type as the initial capture.
- You can mount an image only from
Windows XP with Service Pack 2 (SP2), Windows
Server 2003 with Service Pack 1 (SP1), or Windows Vista
with SP1, and Windows® 7.
Although ImageX cannot mount an image from a computer running any other operating system, it can capture and apply images for any version of Windows 7, Windows Vista, Windows Server 2003, Windows XP, and Windows 2000 Professional.
- You can mount a .wim file with read/write
permissions only on an NTFS file system. This avoids the
2 gigabyte (GB) barrier that is imposed by FAT file systems
and prevents data loss that is possible with FAT or other non-NTFS
You can mount your image as read-only from NTFS, FAT, ISO, and UDF file systems. You cannot save changes to the image file while it is mounted as read-only. You cannot mount an image from a FAT32 system.
- You can mount up to 20 .wim files on a
- ImageX does not support mounting to a
directory symbolic link. Symbolic links are transparent to users;
the links appear as normal files or directories, and can be acted
upon by the user or application in exactly the same manner.
- You must use other Microsoft tools, such as
Diskpart and Format, to prepare your disks for volume images. If
you deploy the Sysprep image by using ImageX, you must deploy the
image to the same volume.
- You must disable system restore when running
Windows image filter. Windows imaging filter might behave
unexpectedly when copying files into the mount point.
- The install DVD cannot be ejected while the
image is mounted. The mount from DVD fails if the install DVD is
- ImageX does not support capturing encrypted
files from a Windows 2003 based Windows PE
- Do not run xcopy during the mount. Mountin
from the DVD fails if xcopy is run during mount. On Windows 7,
Windows XP and Windows Server 2003, running xcopy against
a Windows image mounted from a DVD or a CD may cause the system to
- ImageX currently does not support the
following NTFS features:
- Extended attributes.
- Object IDs.
- Reparse points that are neither symbolic
links nor junctions. ImageX will fail to apply them.
- Sparse files. (They can be captured and
applied, but they are no longer sparse after they are applied.)
- Extended attributes.
Dependencies of ImageX
ImageX has the following dependencies:
- By using Windows System Image Manager
(Windows SIM), you can create an installation image that you
capture later by using ImageX.
- By using the Sysprep tool, you may prepare an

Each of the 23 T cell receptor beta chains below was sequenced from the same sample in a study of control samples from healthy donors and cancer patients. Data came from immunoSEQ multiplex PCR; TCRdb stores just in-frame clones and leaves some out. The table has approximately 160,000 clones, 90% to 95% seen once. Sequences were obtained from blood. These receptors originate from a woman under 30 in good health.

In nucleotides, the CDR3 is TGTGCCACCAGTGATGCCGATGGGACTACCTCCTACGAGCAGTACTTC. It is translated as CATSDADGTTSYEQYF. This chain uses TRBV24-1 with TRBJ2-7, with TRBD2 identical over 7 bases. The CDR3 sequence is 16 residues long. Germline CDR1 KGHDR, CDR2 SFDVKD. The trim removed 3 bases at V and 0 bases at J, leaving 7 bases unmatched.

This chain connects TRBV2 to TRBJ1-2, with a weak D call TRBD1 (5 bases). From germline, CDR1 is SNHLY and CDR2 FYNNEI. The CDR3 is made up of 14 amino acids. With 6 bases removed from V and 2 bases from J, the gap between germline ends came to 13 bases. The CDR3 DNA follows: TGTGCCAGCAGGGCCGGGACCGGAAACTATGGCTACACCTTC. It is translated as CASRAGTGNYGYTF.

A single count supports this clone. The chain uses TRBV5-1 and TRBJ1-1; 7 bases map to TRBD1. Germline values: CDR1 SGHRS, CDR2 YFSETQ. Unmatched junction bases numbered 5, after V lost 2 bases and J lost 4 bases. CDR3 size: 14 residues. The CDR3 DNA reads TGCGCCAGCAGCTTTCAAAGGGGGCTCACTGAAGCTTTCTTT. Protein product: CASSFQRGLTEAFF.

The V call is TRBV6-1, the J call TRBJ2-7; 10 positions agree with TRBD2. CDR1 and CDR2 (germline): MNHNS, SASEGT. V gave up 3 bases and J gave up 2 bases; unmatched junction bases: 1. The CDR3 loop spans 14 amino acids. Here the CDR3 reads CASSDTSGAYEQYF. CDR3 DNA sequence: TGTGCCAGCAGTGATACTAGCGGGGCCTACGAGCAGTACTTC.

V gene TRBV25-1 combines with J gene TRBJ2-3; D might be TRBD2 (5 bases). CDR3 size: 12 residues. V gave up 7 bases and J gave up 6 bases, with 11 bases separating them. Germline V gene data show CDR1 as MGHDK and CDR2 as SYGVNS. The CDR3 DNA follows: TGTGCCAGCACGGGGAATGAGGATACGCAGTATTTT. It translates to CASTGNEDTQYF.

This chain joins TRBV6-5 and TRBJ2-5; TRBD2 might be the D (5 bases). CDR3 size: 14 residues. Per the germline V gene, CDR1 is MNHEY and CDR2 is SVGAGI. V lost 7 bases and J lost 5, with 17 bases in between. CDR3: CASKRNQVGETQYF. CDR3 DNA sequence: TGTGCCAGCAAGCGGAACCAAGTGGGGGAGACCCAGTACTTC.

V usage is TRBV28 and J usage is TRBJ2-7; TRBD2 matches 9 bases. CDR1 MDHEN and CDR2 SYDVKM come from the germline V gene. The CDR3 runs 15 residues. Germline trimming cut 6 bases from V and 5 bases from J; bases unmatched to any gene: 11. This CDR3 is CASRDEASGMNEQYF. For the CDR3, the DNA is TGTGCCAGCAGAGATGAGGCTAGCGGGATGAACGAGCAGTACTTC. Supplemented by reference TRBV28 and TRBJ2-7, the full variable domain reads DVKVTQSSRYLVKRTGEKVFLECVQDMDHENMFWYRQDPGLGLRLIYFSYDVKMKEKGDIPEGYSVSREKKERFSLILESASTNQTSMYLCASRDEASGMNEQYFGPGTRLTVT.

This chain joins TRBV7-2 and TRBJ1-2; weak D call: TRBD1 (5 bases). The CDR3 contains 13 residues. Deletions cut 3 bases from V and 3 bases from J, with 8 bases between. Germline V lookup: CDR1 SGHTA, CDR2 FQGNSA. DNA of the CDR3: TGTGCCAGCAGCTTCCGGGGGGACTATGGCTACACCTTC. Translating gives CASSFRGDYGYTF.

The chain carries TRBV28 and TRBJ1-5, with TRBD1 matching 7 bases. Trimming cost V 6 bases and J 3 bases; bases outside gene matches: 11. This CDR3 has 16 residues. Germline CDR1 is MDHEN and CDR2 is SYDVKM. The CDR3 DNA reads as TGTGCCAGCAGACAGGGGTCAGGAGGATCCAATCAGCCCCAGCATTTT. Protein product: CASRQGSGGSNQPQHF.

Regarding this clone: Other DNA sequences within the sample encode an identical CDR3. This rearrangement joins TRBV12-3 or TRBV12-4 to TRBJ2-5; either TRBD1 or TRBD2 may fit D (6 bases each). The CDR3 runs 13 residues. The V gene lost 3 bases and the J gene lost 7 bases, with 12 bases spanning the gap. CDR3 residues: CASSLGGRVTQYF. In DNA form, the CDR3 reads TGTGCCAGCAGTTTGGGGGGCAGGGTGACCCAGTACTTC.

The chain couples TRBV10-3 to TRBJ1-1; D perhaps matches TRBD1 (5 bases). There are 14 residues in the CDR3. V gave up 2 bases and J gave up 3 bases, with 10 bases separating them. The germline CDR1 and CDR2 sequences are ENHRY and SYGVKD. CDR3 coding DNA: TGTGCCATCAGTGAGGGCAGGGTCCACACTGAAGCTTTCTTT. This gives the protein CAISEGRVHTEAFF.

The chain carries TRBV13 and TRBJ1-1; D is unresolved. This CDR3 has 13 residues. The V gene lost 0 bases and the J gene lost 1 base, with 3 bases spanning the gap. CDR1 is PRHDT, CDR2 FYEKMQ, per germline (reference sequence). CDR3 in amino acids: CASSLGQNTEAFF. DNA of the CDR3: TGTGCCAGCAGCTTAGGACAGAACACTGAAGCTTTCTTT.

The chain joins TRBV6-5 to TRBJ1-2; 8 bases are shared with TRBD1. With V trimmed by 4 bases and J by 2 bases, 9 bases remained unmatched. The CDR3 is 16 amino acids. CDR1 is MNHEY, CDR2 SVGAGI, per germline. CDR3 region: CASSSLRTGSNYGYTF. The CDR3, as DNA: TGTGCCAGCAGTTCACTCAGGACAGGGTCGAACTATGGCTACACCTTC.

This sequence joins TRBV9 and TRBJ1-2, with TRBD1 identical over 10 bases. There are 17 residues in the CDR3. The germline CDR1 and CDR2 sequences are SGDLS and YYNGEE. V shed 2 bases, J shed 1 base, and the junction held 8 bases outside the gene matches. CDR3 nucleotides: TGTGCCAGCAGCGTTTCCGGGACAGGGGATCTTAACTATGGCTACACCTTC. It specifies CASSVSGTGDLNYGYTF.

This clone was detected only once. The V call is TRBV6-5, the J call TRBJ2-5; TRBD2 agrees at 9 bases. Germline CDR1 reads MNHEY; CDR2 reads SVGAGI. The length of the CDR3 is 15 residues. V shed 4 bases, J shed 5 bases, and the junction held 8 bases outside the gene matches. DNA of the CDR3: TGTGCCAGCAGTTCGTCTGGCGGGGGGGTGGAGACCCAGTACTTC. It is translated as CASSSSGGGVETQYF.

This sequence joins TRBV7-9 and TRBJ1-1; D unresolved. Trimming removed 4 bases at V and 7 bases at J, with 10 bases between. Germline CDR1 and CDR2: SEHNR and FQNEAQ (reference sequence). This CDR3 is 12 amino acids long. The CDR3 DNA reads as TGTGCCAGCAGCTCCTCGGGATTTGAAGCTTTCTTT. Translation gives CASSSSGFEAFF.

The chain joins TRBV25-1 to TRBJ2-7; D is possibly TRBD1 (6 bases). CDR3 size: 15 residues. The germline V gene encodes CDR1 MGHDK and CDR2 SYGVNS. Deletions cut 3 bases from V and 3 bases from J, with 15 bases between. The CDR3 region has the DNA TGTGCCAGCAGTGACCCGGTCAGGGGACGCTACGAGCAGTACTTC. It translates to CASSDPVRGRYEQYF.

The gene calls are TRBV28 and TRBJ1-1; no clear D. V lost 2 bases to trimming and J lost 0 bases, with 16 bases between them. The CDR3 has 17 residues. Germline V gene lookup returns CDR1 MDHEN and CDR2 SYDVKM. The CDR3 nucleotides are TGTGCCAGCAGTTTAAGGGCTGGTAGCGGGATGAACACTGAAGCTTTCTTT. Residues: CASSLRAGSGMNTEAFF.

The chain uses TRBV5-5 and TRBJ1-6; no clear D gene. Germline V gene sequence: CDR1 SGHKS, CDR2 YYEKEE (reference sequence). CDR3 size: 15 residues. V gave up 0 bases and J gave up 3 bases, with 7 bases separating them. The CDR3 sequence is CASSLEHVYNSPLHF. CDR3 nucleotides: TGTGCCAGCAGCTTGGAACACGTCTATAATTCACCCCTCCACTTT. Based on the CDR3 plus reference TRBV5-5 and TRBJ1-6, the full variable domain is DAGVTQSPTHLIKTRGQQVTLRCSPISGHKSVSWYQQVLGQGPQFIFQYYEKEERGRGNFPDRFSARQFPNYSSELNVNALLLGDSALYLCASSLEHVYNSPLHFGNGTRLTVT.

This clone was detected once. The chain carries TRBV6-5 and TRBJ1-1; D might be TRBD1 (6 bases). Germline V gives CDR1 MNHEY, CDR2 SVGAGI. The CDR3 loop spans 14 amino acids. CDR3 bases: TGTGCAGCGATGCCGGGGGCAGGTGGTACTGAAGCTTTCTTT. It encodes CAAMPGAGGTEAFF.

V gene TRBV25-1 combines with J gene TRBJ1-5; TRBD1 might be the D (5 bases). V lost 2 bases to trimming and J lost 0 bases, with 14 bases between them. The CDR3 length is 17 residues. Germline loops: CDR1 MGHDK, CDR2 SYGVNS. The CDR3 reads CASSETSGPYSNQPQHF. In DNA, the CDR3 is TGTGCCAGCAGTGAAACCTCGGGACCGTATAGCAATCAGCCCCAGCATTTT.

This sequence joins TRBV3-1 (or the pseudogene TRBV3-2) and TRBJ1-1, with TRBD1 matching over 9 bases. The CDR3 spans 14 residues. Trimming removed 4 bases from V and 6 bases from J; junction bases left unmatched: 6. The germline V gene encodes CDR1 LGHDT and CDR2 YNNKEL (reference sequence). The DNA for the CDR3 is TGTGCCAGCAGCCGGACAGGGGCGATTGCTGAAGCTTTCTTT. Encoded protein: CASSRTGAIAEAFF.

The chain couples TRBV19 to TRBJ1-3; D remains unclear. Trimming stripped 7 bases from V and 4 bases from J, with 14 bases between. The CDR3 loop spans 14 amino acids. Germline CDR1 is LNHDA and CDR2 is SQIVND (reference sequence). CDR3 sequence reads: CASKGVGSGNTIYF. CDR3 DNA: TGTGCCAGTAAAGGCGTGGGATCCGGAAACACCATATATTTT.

image to be captured by ImageX. Running Sysprep on your master
computer removes all user-specific and computer-specific settings
and data, resets the product activation clock to 30 days, and
enables the creation of a new security identifier (SID) upon
restart. Once you have run Sysprep, you can boot your master
computer into the Windows Preinstallation Environment
(Windows PE) to capture the image. If you deploy the Sysprep
image by using ImageX, you must deploy the image to the same
- You must boot your technician computer into
the Windows PE environment. From Windows PE, you can run
ImageX to capture your image. After you create the image, start
your technician computer, install the WIMMount Filter driver, edit
your image, and then apply the image from a network location.
Technologies Related to ImageX
ImageX is related to the following technologies.
Windows Deployment Services (Windows DS)
If you do not use ImageX for deployment, you may use Windows Deployment Services (Windows DS). Windows DS enables companies to remotely administer and deploy the latest operating system and other .wim files, by using Windows PE and Windows DS Server. This deployment scenario can be fully unattended, and is customizable and scalable.
Windows DS replaces the existing Remote Operating System Installation (RIS) deployment technology.
Windows Preinstallation Environment (Windows PE)
Windows Preinstallation Environment (Windows PE) is a minimal Win32® operating system with limited services. Windows PE provides an environment from which ImageX can capture and apply images. Windows PE and ImageX are the primary tools used for Windows deployment.
Systems Management Server (SMS) Operating System Deployment Feature Pack
If you do not use ImageX for deployment, you can use the Systems Management Server (SMS) Operating System Deployment Feature Pack. The SMS Operating System Deployment Feature Pack enables companies to deploy the latest operating systems and applications in a customizable, centralized, and scalable way.